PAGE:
FCC Record, Volume 26, No. 7, Pages 4843 to 5761, March 28 - April 08, 2011 Page: 5,274
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parties that the deadline must be deferred. Notification may be brief, but must be in writing and include
the reason for and date of the stoppage.208 As soon as the reason for the clock stoppage no longer exists,
the utility must notify affected entities of the new deadline and the date that the clock will restart. This
minimal notice burden on utilities is within the bounds of a utility's duty to provide just, reasonable, and
nondiscriminatory access, and any burden on the utility is outweighed by the need for affected entities to
receive notice and remain informed.
72. The clock stoppage may be no longer than necessary based on the nature of the event.
The clock must restart no later than the date when the utility returns to routine operations.2' Moreover,
under the statute, utilities may not discriminate against pole attachment projects.210 Utilities state
candidly, however, that their highest priority is providing service to their customers.211 In the aftermath
of an emergency, a utility will naturally and reasonably devote its utmost resources to public safety and
restoring service. When the utility resumes normal operations, however, nondiscrimination requires a
utility to resume pole attachment projects in place with internal work orders in the utility's queue.212
73. In light of the scaled approach to limiting the order size, and the timeline tolling
provisions we adopt, we disagree with utilities that argue that the timeline imposes a rigid, "one-size-fits-
all" solution that lacks the flexibility utilities need to accommodate pole attachment requests.213 Although
we appreciate the complexity of some attachment requests, we find that several measures adequately
address this concern. First, the timeline applies to orders that are within the scope of the timeline and
subject to the volume cap set forth in this section.214 Second, the timeline does not begin to run until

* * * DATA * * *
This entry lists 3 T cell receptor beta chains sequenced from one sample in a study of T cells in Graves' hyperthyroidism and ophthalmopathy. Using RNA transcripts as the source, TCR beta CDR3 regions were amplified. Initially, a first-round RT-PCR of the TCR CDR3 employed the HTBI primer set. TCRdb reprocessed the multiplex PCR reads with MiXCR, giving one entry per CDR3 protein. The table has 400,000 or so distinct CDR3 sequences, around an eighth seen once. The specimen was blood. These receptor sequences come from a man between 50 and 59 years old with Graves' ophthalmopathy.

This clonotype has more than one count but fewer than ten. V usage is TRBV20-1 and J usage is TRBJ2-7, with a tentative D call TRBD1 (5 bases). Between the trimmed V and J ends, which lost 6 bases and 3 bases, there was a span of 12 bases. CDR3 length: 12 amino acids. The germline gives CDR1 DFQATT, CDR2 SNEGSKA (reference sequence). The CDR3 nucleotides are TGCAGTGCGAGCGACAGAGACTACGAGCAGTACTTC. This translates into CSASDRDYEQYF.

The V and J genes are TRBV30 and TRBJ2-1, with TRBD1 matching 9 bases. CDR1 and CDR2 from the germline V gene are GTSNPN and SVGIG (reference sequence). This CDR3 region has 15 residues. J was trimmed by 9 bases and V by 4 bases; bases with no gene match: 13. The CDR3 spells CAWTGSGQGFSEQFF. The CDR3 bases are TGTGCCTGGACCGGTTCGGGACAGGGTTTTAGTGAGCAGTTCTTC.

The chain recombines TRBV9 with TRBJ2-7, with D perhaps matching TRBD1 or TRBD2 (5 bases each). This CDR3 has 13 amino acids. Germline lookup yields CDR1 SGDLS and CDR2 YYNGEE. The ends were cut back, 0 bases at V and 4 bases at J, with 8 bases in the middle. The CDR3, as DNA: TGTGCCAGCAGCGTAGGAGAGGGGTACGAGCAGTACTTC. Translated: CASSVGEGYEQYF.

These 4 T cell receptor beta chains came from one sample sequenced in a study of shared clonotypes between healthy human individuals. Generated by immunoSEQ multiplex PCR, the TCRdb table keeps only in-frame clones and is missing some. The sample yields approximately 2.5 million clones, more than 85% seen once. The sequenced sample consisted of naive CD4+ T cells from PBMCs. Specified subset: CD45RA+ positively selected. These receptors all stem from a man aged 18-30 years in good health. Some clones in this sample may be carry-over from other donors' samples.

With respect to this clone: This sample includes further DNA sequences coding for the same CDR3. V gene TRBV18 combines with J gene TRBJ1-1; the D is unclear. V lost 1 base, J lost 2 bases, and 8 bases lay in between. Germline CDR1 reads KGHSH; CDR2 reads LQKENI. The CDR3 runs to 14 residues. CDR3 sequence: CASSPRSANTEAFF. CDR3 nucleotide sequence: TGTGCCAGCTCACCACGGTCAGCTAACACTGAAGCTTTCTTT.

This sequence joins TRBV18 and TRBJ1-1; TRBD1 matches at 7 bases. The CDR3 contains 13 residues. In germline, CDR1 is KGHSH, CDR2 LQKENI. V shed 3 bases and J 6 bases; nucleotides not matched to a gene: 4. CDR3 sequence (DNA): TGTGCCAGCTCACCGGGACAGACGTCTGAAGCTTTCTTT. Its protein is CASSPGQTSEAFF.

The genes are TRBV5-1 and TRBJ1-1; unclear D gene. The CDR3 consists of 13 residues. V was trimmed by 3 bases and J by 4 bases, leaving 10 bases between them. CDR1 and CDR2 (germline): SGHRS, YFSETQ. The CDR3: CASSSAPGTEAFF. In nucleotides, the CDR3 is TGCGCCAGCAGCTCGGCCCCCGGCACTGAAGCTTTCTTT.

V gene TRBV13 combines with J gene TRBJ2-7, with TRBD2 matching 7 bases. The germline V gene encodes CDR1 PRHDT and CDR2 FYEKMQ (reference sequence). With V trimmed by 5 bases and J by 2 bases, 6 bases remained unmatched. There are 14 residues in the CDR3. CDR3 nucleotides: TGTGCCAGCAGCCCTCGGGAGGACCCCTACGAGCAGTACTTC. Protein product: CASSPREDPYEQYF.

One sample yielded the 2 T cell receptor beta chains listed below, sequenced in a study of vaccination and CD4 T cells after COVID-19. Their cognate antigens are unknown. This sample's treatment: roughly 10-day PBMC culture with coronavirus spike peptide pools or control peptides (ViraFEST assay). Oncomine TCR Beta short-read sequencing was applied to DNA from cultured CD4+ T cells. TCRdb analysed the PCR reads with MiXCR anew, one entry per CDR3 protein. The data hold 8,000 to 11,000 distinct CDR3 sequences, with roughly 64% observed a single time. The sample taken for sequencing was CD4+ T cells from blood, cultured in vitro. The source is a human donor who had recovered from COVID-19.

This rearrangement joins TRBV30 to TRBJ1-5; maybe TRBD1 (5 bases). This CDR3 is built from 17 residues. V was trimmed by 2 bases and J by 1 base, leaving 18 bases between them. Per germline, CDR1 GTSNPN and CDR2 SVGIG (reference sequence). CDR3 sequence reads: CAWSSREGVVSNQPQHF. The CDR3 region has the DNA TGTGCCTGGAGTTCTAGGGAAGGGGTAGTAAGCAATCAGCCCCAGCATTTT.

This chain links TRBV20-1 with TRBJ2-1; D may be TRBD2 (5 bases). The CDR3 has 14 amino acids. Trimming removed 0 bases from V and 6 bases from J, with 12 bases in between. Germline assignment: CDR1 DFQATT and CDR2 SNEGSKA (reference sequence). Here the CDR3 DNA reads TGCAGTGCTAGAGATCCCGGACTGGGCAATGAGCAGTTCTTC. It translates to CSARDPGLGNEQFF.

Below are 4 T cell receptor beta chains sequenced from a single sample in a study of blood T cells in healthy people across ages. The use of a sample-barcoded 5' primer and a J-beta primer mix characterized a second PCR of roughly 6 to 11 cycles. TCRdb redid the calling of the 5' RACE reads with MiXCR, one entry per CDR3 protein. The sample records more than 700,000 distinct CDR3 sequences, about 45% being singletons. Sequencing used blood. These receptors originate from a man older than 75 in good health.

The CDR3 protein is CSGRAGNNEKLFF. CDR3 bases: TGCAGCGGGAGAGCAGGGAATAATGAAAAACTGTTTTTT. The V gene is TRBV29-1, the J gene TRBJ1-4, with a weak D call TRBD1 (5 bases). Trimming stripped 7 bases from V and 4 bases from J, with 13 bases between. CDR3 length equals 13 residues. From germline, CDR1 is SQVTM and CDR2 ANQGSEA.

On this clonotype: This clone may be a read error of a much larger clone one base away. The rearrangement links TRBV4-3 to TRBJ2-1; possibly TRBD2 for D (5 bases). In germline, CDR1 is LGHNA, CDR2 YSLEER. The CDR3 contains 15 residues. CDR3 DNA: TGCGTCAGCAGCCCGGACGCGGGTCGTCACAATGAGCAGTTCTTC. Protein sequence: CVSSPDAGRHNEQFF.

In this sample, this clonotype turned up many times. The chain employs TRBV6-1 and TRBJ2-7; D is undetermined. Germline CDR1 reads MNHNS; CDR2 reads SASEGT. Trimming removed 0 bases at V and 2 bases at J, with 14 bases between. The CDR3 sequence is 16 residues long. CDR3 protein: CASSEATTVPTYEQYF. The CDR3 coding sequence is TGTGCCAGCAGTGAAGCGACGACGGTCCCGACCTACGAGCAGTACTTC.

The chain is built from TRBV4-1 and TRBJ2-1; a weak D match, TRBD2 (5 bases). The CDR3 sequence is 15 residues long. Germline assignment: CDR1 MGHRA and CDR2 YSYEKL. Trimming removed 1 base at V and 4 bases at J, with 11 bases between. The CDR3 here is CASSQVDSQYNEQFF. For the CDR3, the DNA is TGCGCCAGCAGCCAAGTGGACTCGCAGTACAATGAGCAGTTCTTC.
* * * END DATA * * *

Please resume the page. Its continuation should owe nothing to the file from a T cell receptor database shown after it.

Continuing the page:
engineering protocols and technical standards have been established for the prospective attachments at
issue.215 We leave utilities free to implement the timeline consistent with our rules. We leave the details
of specific application criteria and processes to individual utilities, but the criteria must be reasonable.216
For example, some utilities have "detailed permit manuals which explain the application and attachment
process," and at least one utility has a "web-based application platform, which provides an on-line, step-
by-step, item-by-item description of the application and attachment process."" We do not dictate utility
208 The writing may be sent by email to the recipients.
209 Sunesys Comments at 9.
210 47 U.S.C. 224(f)(1).
211 See, e.g., Coalition Comments at 14, 17-18; EEI/UTC Comments at 13-14; Verizon Comment at 29 (arguing
that pole owners must prioritize core service).
212 See Coalition Comments at 34 (arguing that electric utilities should be able to show compliance by demonstrating
that they have scheduled communications company make-ready work as if the attacher were a rate paying
213 See, e.g., NRECA Comments at 9-10 (stating that a one size fits all approach fails to consider the varied
circumstances of the pole attachment process); Qwest Comments at 6-7 (arguing against mandating a one-size-fits-
all process given the complexity of the pole attachment process, and stating that a timeline must be flexible enough
to address realities of the pole attachment process); Idaho Power Comments at 2-3 (arguing that no single set of
rules can take into account all of the issues that arise in the context of an attachment).
214 See supra Part III.A.2; para. 19.
2ts See supra Part III.A.2 (discussing scope of the timeline).
216 EEI/UTC Comments at 21; see 47 U.S.C. 224(b)(2); 2010 Order, 25 FCC Rcd at 11874, para. 18.
217 Florida IOUs Comments at 14 (describing various members' application procedures).
Federal Communications Commission
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United States. Federal Communications Commission. FCC Record, Volume 26, No. 7, Pages 4843 to 5761, March 28 - April 08, 2011, book, April 2011; Washington D.C.. (digital.library.unt.edu/ark:/67531/metadc52169/m1/446/: accessed September 19, 2017), University of North Texas Libraries, Digital Library, digital.library.unt.edu; crediting UNT Libraries Government Documents Department.